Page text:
In Greece At Least 36 People Were Killed When Two Trains Collided

Local authorities in Greece report that a passenger and freight train collided on Tuesday night (local time), causing at least 36 fatalities and 66 hospitalisations. The scene from Wednesday morning’s photos and video showed rescuers still searching for survivors through the twisted debris,

After a significant train derailed in Ohio earlier last month, investigators started focusing on a question that had become a common refrain in American media by midday as hope for a resolution faded. What led to this collision?

Below is a summary of everything we know so far.

What Caused the Trains to Crash?

The passenger train, speeding from Athens to Thessaloniki, the second-largest city in Greece at the time of the incident, was carrying about 350 passengers, according to the national rail operator.

According to The Associated Press, many of those passengers were students going home after Carnival, a three-day celebration before the observance of Lent. According to ERT, the public broadcasting service of Greece, the freight train was probably transporting building supplies like big steel plates.

At least 36 people were killed when two trains crashed in Greece
At least 36 people were killed when two trains crashed in Greece

Although appearing to be on a double-track line, both trains seemed to be running in the same direction and on the same track. Just before midnight local time, when the passenger train was coming out of a tunnel beneath a motorway in Tempe, the two trains crashed head-on.

The first two cars of the passenger train were launched, soaring into the air, spinning backward, and catching fire, leaving them destroyed by morning, according to local media accounts quoting survivors. Several confused passengers were forced to flee into the night when the last row of carriages gave way and slid off the tracks.

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How Many People Have Died?

Rescue personnel was still combing through the pile of metal early on Wednesday morning, looking for signs of life.

According to Vassilis Varthakogiannis, the Greek Fire Service spokesman, more than 150 firefighters and paramedics are on the scene. Some of the most significant pieces of steel are being moved by the employees with the assistance of cranes and construction tools.

According to Varthakogiannis, most crash survivors were transported by bus to Thessaloniki, where police took names to find the missing.

According to ERT, who cited several government sources, more than 66 people were taken to the hospital, and as of Wednesday, at least six were still receiving intensive care. There were 130 injuries in total.

The ERT also stated that the 36 confirmed fatalities are rising as more victims are located. This task has proven challenging due to the high temperatures at which the first three carriages caught fire.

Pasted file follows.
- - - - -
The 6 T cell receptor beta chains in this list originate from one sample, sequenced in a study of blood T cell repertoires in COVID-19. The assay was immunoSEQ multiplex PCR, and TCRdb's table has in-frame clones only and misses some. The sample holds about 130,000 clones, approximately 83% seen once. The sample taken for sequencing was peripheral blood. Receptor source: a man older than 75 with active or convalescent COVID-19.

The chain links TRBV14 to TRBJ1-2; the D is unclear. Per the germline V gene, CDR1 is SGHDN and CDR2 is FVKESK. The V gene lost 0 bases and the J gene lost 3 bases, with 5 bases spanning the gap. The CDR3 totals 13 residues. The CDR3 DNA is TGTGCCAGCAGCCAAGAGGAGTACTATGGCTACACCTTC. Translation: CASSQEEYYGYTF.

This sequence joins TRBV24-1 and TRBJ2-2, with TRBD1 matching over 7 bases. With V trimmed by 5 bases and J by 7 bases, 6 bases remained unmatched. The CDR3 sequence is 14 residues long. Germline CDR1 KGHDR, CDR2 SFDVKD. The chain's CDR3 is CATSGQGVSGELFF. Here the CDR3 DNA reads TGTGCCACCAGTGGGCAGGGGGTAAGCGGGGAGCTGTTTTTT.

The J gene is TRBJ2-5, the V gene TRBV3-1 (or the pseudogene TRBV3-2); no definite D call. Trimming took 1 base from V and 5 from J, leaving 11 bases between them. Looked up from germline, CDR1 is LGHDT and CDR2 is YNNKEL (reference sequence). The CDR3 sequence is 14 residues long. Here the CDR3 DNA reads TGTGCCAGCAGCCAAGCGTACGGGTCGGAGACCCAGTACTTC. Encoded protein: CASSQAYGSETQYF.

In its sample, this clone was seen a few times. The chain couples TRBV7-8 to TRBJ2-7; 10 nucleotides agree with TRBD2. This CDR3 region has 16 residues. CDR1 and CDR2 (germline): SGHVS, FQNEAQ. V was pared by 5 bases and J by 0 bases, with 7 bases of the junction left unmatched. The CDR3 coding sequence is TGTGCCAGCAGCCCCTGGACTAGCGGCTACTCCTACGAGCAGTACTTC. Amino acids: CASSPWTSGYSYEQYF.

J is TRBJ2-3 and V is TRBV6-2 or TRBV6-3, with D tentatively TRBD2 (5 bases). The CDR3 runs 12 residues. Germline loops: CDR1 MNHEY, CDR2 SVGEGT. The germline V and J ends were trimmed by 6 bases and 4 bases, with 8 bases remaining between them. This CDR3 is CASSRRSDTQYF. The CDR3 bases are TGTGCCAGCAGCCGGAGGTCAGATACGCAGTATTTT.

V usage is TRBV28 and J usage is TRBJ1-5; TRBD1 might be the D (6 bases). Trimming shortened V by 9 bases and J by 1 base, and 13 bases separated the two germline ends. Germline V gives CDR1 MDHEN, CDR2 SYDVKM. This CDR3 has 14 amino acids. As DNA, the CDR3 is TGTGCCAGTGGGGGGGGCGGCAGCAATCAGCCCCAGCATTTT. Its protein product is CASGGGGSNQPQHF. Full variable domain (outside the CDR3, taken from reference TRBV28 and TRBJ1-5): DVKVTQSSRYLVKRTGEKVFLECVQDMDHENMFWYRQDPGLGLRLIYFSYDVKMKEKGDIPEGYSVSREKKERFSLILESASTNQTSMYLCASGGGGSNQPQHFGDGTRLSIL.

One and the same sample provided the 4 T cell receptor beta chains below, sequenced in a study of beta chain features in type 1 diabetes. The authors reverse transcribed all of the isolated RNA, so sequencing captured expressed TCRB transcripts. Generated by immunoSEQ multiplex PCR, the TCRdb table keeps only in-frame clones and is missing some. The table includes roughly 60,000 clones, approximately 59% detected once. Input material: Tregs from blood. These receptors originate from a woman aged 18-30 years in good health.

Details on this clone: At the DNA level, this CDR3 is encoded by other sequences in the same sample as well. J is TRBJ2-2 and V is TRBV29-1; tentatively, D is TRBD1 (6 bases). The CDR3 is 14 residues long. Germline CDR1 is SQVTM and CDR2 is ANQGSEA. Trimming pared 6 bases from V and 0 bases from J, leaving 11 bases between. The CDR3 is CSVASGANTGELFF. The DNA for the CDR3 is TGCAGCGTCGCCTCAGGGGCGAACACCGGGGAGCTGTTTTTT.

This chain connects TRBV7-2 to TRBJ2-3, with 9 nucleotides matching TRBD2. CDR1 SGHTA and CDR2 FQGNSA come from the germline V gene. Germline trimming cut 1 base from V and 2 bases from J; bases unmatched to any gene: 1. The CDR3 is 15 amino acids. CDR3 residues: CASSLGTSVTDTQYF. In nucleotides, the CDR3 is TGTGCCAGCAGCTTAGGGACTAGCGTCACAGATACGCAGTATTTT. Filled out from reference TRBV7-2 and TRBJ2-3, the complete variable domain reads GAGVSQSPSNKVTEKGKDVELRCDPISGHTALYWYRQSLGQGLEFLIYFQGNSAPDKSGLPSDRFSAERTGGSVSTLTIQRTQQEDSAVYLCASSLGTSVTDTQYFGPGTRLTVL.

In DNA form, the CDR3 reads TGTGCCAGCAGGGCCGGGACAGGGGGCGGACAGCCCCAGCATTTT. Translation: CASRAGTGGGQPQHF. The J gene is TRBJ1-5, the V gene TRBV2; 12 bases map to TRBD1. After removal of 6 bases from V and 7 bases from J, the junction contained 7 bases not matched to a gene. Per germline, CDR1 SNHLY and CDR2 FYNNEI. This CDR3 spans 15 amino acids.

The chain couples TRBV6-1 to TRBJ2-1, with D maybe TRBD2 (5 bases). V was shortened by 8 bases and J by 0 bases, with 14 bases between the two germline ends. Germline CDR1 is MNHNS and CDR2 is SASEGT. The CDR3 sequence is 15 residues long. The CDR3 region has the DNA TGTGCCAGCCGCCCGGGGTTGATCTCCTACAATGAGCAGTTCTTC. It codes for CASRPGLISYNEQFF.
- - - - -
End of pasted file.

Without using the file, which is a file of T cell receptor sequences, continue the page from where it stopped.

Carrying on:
According to the prime minister, Greece will observe three days of national mourning.

What Do We Understand About the Root Cause?

According to a statement published by local media, Kostas Karamanlis, the transport minister, resigned on Wednesday after visiting the crash site. He stated that he felt it was his “duty” to do so “as a sign of respect for the memory of the people who died so unjustly.”

Earlier in the day, he promised to conduct a thorough and transparent investigation into the crash’s causes.

In a tweet posted on Wednesday, Prime Minister Kyriakos Mitsotakis reiterated that sentiment, promising to “we will find out the causes of this tragedy and do everything in our power to make sure it never happens again.”

According to the BBC, the Larissa station master was detained and accused of homicide by carelessness. The 59-year-old Hellenic Train employee denied involvement and said a technological malfunction may have caused the disaster.

It can take some time before officials completely understand what took place. According to Yannis Nitsas, president of the Greek Railroad Workers Union, two freight train drivers were among the nine rail workers who perished in the collision.

The line’s operator, Hellenic Train, canceled several of its scheduled routes for Wednesday, stating that its “primary and exclusive concern” is completing the evacuation and rescue procedure.

Reporters were present when a teen survivor said he was in the fourth carriage when he felt sharp braking and saw flames. Then everything abruptly came to a stop.

“Our carriage didn’t derail, but the ones in front did and were smashed,” he said, according to an AP account of the interview.

Are There Parallels With the Rail Safety Controversy in the United States?

According to Athens-based AP correspondent Derek Gatopoulos on NPR’s Up First, the incident likely sparked a discussion about rail safety. It may be similar to the situation that developed in the United States after a train derailed in Ohio, releasing dangerous pollutants into the nearby residential neighborhood.

According to a preliminary analysis from the National Transportation Safety Board, a wheel bearing overheated, raising concerns about whether the train’s safety sensors and procedures were adequate. However, the report refrained from identifying an apparent cause of the Ohio crash.

Greece’s rail network, according to Gatopoulos, is “almost sleepy” and generally seen as “quite safe,” given that it is primarily restricted to lines linking major cities.

Greece privatized its rail network in 2017, selling its lines to the Italian state railway company Ferrovie dello Stato as part of its international bailout during an economic crisis.

According to Gatopoulos, the collision already raises concerns about whether lines, systems and signaling equipment were adequately assessed before the sale.